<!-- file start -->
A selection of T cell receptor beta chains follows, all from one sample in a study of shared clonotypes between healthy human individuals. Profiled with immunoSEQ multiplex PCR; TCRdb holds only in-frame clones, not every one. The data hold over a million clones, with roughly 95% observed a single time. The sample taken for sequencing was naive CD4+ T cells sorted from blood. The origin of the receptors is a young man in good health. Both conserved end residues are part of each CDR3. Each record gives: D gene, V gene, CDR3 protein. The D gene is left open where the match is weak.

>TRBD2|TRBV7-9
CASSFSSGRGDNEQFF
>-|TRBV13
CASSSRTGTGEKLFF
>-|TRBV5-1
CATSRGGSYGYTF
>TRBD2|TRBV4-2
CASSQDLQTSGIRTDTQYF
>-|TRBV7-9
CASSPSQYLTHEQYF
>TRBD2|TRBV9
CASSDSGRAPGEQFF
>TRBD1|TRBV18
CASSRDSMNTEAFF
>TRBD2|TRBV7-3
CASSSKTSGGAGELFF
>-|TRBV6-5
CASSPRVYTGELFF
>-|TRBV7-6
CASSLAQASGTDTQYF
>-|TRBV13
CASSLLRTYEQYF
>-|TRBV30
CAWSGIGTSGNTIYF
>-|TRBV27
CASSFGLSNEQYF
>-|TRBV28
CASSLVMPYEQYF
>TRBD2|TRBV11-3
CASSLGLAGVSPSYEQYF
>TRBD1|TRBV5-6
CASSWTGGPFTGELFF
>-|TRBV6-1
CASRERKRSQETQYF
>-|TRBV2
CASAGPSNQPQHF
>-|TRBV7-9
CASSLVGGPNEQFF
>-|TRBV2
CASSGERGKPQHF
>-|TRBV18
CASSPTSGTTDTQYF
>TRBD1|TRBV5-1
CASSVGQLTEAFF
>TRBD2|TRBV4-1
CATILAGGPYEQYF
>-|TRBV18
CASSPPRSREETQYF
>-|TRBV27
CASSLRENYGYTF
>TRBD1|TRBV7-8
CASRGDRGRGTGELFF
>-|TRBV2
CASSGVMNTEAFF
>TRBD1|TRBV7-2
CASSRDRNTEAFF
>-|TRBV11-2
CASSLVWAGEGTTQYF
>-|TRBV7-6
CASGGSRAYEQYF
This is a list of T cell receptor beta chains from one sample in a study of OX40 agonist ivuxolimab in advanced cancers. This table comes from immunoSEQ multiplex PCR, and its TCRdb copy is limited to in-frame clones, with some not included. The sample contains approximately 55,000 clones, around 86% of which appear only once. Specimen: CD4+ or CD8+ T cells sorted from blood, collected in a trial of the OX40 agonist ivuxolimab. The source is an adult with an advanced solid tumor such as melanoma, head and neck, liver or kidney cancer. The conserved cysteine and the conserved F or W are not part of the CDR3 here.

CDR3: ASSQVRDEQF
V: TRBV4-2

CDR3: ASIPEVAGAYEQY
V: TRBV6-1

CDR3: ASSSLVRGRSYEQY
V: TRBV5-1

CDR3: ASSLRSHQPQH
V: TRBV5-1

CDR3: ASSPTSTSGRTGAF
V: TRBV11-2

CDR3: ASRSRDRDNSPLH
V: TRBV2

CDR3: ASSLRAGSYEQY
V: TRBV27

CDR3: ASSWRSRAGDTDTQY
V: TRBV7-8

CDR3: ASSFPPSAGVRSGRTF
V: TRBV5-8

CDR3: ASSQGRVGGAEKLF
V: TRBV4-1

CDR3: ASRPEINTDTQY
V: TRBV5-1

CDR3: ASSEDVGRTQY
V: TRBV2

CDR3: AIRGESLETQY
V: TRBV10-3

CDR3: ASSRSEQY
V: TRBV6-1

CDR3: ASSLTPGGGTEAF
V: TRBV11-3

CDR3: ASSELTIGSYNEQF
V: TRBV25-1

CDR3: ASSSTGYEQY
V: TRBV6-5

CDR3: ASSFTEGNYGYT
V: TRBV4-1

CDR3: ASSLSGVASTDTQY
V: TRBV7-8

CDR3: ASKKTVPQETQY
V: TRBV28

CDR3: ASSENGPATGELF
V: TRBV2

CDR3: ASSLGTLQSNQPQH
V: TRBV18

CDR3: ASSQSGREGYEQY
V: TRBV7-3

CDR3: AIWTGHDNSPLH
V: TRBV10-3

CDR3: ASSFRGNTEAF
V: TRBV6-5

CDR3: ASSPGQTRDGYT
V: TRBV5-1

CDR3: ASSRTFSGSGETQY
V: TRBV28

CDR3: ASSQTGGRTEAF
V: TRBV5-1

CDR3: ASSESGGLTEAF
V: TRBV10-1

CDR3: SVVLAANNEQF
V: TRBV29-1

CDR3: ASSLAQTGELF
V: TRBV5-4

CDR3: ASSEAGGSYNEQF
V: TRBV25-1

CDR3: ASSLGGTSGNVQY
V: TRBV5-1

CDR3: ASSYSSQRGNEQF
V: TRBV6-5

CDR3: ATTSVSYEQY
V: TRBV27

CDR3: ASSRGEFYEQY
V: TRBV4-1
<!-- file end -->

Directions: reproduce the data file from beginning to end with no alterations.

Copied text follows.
A selection of T cell receptor beta chains follows, all from one sample in a study of shared clonotypes between healthy human individuals. Profiled with immunoSEQ multiplex PCR; TCRdb holds only in-frame clones, not every one. The data hold over a million clones, with roughly 95% observed a single time. The sample taken for sequencing was naive CD4+ T cells sorted from blood. The origin of the receptors is a young man in good health. Both conserved end residues are part of each CDR3. Each record gives: D gene, V gene, CDR3 protein. The D gene is left open where the match is weak.

>TRBD2|TRBV7-9
CASSFSSGRGDNEQFF
>-|TRBV13
CASSSRTGTGEKLFF
>-|TRBV5-1
CATSRGGSYGYTF
>TRBD2|TRBV4-2
CASSQDLQTSGIRTDTQYF
>-|TRBV7-9
CASSPSQYLTHEQYF
>TRBD2|TRBV9
CASSDSGRAPGEQFF
>TRBD1|TRBV18
CASSRDSMNTEAFF
>TRBD2|TRBV7-3
CASSSKTSGGAGELFF
>-|TRBV6-5
CASSPRVYTGELFF
>-|TRBV7-6
CASSLAQASGTDTQYF
>-|TRBV13
CASSLLRTYEQYF
>-|TRBV30
CAWSGIGTSGNTIYF
>-|TRBV27
CASSFGLSNEQYF
>-|TRBV28
CASSLVMPYEQYF
>TRBD2|TRBV11-3
CASSLGLAGVSPSYEQYF
>TRBD1|TRBV5-6
CASSWTGGPFTGELFF
>-|TRBV6-1
CASRERKRSQETQYF
>-|TRBV2
CASAGPSNQPQHF
>-|TRBV7-9
CASSLVGGPNEQFF
>-|TRBV2
CASSGERGKPQHF
>-|TRBV18
CASSPTSGTTDTQYF
>TRBD1|TRBV5-1
CASSVGQLTEAFF
>TRBD2|TRBV4-1
CATILAGGPYEQYF
>-|TRBV18
CASSPPRSREETQYF
>-|TRBV27
CASSLRENYGYTF
>TRBD1|TRBV7-8
CASRGDRGRGTGELFF
>-|TRBV2
CASSGVMNTEAFF
>TRBD1|TRBV7-2
CASSRDRNTEAFF
>-|TRBV11-2
CASSLVWAGEGTTQYF
>-|TRBV7-6
CASGGSRAYEQYF
This is a list of T cell receptor beta chains from one sample in a study of OX40 agonist ivuxolimab in advanced cancers. This table comes from immunoSEQ multiplex PCR, and its TCRdb copy is limited to in-frame clones, with some not included. The sample contains approximately 55,000 clones, around 86% of which appear only once. Specimen: CD4+ or CD8+ T cells sorted from blood, collected in a trial of the OX40 agonist ivuxolimab. The source is an adult with an advanced solid tumor such as melanoma, head and neck, liver or kidney cancer. The conserved cysteine and the conserved F or W are not part of the CDR3 here.

CDR3: ASSQVRDEQF
V: TRBV4-2

CDR3: ASIPEVAGAYEQY
V: TRBV6-1

CDR3: ASSSLVRGRSYEQY
V: TRBV5-1

CDR3: ASSLRSHQPQH
V: TRBV5-1

CDR3: ASSPTSTSGRTGAF
V: TRBV11-2

CDR3: ASRSRDRDNSPLH
V: TRBV2

CDR3: ASSLRAGSYEQY
V: TRBV27

CDR3: ASSWRSRAGDTDTQY
V: TRBV7-8

CDR3: ASSFPPSAGVRSGRTF
V: TRBV5-8

CDR3: ASSQGRVGGAEKLF
V: TRBV4-1

CDR3: ASRPEINTDTQY
V: TRBV5-1

CDR3: ASSEDVGRTQY
V: TRBV2

CDR3: AIRGESLETQY
V: TRBV10-3

CDR3: ASSRSEQY
V: TRBV6-1

CDR3: ASSLTPGGGTEAF
V: TRBV11-3

CDR3: ASSELTIGSYNEQF
V: TRBV25-1

CDR3: ASSSTGYEQY
V: TRBV6-5

CDR3: ASSFTEGNYGYT
V: TRBV4-1

CDR3: ASSLSGVASTDTQY
V: TRBV7-8

CDR3: ASKKTVPQETQY
V: TRBV28

CDR3: ASSENGPATGELF
V: TRBV2

CDR3: ASSLGTLQSNQPQH
V: TRBV18

CDR3: ASSQSGREGYEQY
V: TRBV7-3

CDR3: AIWTGHDNSPLH
V: TRBV10-3

CDR3: ASSFRGNTEAF
V: TRBV6-5

CDR3: ASSPGQTRDGYT
V: TRBV5-1

CDR3: ASSRTFSGSGETQY
V: TRBV28

CDR3: ASSQTGGRTEAF
V: TRBV5-1

CDR3: ASSESGGLTEAF
V: TRBV10-1

CDR3: SVVLAANNEQF
V: TRBV29-1

CDR3: ASSLAQTGELF
V: TRBV5-4

CDR3: ASSEAGGSYNEQF
V: TRBV25-1

CDR3: ASSLGGTSGNVQY
V: TRBV5-1

CDR3: ASSYSSQRGNEQF
V: TRBV6-5

CDR3: ATTSVSYEQY
V: TRBV27

CDR3: ASSRGEFYEQY
V: TRBV4-1